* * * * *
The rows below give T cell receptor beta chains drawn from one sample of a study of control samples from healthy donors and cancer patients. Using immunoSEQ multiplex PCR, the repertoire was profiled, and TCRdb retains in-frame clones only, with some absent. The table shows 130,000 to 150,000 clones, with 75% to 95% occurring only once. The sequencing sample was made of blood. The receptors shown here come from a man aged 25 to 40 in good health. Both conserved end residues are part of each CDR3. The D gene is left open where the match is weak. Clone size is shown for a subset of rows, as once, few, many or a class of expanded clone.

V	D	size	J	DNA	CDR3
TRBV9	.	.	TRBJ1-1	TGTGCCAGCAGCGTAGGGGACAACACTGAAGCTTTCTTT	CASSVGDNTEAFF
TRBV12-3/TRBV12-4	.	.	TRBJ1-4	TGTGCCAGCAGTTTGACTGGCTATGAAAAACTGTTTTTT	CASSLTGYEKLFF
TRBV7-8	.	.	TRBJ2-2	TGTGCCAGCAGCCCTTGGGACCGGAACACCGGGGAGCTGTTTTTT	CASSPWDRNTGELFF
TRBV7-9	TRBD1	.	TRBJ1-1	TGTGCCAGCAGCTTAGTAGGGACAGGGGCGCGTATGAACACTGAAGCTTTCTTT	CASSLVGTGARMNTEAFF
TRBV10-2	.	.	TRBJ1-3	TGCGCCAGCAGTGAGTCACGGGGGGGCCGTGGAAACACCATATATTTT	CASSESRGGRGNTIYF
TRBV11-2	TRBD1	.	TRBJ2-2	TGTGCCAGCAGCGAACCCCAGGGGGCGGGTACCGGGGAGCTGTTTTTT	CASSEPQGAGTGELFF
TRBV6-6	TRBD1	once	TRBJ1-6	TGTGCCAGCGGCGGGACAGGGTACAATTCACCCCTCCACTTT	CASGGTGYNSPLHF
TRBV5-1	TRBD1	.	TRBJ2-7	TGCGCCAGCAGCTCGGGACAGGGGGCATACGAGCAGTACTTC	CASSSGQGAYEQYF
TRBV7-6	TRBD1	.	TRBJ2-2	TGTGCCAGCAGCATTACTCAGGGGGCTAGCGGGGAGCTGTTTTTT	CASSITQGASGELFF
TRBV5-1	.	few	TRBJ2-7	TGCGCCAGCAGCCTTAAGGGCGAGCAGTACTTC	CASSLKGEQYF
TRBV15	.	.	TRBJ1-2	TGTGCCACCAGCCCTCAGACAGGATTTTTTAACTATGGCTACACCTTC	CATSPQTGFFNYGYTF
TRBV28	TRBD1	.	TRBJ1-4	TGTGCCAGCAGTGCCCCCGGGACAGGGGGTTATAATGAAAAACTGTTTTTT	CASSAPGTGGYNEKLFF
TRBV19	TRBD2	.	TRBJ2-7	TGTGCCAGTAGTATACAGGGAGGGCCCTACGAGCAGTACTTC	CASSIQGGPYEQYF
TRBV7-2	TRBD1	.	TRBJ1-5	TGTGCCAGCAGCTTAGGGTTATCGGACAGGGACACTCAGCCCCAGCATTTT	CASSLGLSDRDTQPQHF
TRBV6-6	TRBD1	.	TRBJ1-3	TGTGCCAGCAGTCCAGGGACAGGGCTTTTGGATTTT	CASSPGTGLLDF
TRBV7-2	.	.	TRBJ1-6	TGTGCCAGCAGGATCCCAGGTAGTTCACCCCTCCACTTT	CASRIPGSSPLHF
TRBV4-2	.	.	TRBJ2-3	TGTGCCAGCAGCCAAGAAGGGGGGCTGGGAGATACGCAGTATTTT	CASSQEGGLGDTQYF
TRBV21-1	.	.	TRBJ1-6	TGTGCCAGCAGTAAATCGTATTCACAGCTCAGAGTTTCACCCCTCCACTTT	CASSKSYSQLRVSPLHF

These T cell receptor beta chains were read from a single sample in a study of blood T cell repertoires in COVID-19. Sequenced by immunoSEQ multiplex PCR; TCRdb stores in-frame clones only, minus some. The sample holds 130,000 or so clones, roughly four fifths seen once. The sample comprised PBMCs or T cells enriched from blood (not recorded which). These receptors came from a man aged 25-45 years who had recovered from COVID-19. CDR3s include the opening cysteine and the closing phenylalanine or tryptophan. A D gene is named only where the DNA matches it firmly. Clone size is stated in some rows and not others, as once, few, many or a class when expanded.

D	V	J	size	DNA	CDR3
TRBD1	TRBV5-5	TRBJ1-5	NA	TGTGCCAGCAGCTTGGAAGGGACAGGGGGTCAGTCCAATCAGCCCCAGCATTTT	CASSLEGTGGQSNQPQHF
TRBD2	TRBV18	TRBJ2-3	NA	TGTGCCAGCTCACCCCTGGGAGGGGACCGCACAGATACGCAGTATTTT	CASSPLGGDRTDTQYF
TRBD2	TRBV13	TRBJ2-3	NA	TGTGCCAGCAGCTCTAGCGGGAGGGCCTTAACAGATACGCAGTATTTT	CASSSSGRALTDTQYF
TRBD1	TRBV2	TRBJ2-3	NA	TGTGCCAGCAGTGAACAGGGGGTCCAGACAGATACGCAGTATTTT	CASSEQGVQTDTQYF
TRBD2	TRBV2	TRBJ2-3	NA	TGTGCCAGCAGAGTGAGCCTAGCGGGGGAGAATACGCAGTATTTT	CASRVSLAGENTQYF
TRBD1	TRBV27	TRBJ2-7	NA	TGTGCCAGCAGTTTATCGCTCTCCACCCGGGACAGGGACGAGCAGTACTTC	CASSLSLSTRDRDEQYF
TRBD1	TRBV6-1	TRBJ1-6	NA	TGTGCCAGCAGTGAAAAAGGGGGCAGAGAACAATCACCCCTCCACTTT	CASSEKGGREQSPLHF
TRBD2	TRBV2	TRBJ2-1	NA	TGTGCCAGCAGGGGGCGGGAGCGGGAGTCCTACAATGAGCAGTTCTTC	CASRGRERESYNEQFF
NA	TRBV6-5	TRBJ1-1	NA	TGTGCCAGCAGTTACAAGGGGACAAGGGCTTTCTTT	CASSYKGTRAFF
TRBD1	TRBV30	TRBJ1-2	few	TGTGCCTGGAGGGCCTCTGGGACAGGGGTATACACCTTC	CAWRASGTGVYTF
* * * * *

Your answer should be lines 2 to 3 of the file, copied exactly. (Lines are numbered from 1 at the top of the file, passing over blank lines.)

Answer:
V	D	size	J	DNA	CDR3
TRBV9	.	.	TRBJ1-1	TGTGCCAGCAGCGTAGGGGACAACACTGAAGCTTTCTTT	CASSVGDNTEAFF